Ralph, Lord Cromwell, was a big hitter in the politics of the reign of King Henry VI. He made a great deal of money and owned five major houses, two of which still survive – Tattershall Castle in Lincolnshire and Wingfield Manor in Derbyshire. (The other three were Collyweston Manor House, Northamptonshire, Lambley Manor House, Nottinghamshire, and Ampthill Castle, Bedfordshire.)
Its position at the top of a steep hill, its dry moat and its robust High Tower indicate that it was seriously defensible, yet Wingfield has a much more domestic atmosphere than Tattershall. Nevertheless, it was – and is – a magnificent complex of palatial dimensions. John Leland, the Tudor antiquary, commented, “Winfield, or Wenfield, in Derbyshire, is but a maner place, but yt far passith Sheffeld Castel”.
Significantly, when it passed on Cromwell’s death in 1455 to the 2nd Earl of Shrewsbury, it needed no major extension for the grander nobleman. Only when the 6th Earl, long-suffering husband of Bess of Hardwick, used it to accommodate the captive Mary, Queen of Scots were extensions made.
Mary took against it, saying the air made her ill, and Shrewsbury retorted that “the very unpleasant and fulsome savour in the next chamber” came from “the continual festering and uncleanly order of her own folk”.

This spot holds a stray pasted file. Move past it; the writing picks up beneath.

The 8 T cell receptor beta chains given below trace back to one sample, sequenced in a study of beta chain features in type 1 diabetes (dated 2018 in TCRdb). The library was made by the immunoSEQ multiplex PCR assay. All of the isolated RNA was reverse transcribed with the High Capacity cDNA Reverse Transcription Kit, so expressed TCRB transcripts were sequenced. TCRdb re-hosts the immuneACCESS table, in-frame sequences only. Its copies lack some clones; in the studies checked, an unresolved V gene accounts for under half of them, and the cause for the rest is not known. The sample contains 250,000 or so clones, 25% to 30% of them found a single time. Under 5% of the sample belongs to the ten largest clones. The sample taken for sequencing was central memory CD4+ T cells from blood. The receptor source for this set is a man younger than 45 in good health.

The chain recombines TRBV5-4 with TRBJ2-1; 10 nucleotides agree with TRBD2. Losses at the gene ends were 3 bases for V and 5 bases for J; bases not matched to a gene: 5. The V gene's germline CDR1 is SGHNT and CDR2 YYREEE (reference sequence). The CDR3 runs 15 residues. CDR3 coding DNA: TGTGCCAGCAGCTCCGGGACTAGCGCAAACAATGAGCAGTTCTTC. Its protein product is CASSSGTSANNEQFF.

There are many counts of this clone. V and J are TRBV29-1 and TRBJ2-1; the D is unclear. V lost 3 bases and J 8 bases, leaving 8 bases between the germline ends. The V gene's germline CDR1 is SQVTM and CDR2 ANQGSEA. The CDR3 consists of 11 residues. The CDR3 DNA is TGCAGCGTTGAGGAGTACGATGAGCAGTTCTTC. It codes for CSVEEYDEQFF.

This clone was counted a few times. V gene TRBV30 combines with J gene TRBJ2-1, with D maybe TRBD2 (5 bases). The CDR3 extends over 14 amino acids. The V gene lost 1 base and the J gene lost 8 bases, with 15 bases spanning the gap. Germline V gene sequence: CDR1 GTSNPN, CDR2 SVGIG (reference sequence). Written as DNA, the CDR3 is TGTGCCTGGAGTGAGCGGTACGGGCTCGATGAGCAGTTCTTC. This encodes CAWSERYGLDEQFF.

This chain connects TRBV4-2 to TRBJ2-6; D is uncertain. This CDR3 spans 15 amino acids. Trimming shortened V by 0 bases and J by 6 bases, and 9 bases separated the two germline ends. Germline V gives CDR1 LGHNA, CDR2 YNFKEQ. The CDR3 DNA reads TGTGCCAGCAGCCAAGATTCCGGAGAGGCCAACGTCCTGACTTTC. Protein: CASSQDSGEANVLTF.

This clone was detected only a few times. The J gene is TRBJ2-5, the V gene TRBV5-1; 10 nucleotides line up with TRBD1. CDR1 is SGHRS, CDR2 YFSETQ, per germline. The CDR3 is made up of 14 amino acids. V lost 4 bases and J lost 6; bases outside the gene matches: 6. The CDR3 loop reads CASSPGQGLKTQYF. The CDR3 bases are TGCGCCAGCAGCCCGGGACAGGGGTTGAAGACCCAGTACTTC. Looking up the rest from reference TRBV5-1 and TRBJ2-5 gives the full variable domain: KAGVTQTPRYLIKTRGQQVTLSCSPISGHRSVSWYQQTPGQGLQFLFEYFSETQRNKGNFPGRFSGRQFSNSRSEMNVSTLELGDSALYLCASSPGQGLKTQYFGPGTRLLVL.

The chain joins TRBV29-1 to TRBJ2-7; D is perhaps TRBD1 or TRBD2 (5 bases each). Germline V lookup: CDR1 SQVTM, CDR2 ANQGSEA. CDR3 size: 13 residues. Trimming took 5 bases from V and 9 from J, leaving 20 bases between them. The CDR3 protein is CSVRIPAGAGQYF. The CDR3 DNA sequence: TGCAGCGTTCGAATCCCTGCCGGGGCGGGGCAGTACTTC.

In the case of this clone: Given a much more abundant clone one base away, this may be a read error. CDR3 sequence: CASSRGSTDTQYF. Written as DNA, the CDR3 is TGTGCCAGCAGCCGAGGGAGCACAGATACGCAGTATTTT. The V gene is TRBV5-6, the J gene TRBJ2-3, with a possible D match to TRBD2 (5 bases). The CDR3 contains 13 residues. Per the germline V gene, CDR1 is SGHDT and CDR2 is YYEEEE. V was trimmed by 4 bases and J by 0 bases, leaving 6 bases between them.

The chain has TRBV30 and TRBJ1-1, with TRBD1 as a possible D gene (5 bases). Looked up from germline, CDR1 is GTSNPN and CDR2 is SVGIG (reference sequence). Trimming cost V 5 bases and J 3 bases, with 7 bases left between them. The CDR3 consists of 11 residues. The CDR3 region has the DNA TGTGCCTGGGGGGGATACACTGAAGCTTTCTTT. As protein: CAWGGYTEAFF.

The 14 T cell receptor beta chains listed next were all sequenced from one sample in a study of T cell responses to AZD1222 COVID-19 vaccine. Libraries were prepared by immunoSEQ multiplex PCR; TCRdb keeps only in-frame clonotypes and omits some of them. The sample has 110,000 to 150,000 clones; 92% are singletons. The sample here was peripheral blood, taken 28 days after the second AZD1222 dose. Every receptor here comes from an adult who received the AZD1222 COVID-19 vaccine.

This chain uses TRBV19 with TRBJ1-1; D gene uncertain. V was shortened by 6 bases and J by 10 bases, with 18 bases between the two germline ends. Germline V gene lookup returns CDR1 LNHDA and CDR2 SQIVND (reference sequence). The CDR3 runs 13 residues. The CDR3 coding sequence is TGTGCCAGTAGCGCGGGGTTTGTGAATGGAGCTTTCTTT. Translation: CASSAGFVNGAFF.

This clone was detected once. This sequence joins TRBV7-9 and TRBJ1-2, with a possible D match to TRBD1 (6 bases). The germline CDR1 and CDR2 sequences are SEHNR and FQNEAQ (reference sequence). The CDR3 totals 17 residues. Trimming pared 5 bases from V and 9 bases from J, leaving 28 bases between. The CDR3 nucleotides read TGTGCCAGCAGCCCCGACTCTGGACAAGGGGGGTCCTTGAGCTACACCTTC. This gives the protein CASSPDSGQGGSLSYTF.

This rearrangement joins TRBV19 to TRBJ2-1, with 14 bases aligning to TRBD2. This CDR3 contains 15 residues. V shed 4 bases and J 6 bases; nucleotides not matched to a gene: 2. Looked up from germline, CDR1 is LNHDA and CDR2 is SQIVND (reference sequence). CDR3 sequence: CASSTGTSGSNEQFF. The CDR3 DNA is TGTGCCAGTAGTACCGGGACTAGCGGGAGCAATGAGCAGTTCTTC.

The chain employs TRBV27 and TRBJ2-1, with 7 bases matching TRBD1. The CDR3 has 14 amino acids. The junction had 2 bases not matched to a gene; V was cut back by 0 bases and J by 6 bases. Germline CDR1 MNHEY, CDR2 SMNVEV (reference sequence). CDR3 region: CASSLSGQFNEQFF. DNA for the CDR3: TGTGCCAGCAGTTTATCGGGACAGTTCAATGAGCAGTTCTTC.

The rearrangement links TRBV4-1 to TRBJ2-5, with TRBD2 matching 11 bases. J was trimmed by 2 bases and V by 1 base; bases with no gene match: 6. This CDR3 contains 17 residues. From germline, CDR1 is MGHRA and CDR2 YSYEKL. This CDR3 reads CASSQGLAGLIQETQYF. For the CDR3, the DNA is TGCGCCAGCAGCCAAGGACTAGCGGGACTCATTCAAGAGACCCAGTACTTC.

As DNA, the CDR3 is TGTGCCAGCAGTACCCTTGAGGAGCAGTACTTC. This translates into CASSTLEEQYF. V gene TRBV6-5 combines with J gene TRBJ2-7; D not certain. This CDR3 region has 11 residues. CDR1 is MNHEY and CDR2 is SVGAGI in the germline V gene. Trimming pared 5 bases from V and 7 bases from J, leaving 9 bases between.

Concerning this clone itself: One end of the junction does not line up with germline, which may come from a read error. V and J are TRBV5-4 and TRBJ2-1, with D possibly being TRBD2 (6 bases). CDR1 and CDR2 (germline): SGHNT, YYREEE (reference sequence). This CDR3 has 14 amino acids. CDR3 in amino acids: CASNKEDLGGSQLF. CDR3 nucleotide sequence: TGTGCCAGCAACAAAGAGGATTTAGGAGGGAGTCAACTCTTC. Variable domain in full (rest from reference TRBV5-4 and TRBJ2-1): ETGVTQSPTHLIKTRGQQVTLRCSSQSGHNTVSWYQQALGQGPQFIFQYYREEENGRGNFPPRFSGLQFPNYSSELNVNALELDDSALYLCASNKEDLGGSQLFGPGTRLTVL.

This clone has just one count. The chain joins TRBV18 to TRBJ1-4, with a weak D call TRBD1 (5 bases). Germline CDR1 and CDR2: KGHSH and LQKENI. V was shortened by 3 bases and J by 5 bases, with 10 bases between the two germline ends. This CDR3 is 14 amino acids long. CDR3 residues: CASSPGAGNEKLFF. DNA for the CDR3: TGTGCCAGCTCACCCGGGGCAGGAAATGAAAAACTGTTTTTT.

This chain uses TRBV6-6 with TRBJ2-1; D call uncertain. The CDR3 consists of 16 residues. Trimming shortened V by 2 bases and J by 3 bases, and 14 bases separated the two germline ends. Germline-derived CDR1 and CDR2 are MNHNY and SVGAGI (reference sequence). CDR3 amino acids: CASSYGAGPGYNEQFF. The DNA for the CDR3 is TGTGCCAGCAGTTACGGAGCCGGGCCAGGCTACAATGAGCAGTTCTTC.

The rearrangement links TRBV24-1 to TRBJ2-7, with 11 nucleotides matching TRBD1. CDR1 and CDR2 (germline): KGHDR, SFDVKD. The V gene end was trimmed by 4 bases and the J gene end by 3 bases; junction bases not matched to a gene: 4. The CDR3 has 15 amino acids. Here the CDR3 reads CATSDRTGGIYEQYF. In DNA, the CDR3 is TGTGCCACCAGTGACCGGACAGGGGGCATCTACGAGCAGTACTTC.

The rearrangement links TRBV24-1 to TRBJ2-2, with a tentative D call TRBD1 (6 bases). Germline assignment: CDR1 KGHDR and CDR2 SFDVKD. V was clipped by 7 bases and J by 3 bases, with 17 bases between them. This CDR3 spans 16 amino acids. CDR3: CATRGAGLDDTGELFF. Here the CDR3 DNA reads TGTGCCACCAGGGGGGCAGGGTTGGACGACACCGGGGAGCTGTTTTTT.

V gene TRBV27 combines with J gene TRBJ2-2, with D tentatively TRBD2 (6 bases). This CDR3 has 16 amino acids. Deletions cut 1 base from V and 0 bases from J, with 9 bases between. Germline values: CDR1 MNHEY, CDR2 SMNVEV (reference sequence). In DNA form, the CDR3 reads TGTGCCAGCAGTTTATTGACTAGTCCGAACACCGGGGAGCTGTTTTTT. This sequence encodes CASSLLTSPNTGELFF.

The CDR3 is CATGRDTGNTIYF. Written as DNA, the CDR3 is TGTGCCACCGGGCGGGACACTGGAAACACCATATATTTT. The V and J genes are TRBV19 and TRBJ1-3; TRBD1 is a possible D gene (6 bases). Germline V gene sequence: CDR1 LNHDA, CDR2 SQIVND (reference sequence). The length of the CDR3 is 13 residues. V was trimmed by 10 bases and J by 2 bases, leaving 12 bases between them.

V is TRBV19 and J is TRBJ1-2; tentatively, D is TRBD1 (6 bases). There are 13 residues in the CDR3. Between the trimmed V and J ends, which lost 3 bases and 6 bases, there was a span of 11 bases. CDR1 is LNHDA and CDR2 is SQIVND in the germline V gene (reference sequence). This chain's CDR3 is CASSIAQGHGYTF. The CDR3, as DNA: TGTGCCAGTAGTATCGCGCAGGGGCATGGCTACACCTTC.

It was slighted – rendered indefensible – after the Civil War, and the Great Hall was adapted as a two-storey residence by the astronomer Immanuel Halton (1628-1699), whose connection with the first Astronomer Royal, John Flamsteed, is explained in http://adsabs.harvard.edu/full/1996JBAA..106…22B.
His successor, Immanuel Halton III, took stone from the ruins to build his Georgian house in the valley below.
Wingfield Manor has been for generations the site of a working farm, so that although it is conserved by English Heritage, public access is extremely limited. Arrangements are set out at http://www.english-heritage.org.uk/daysout/properties/wingfield-manor/visitor-information.
Otherwise, public access to the site is strictly prohibited.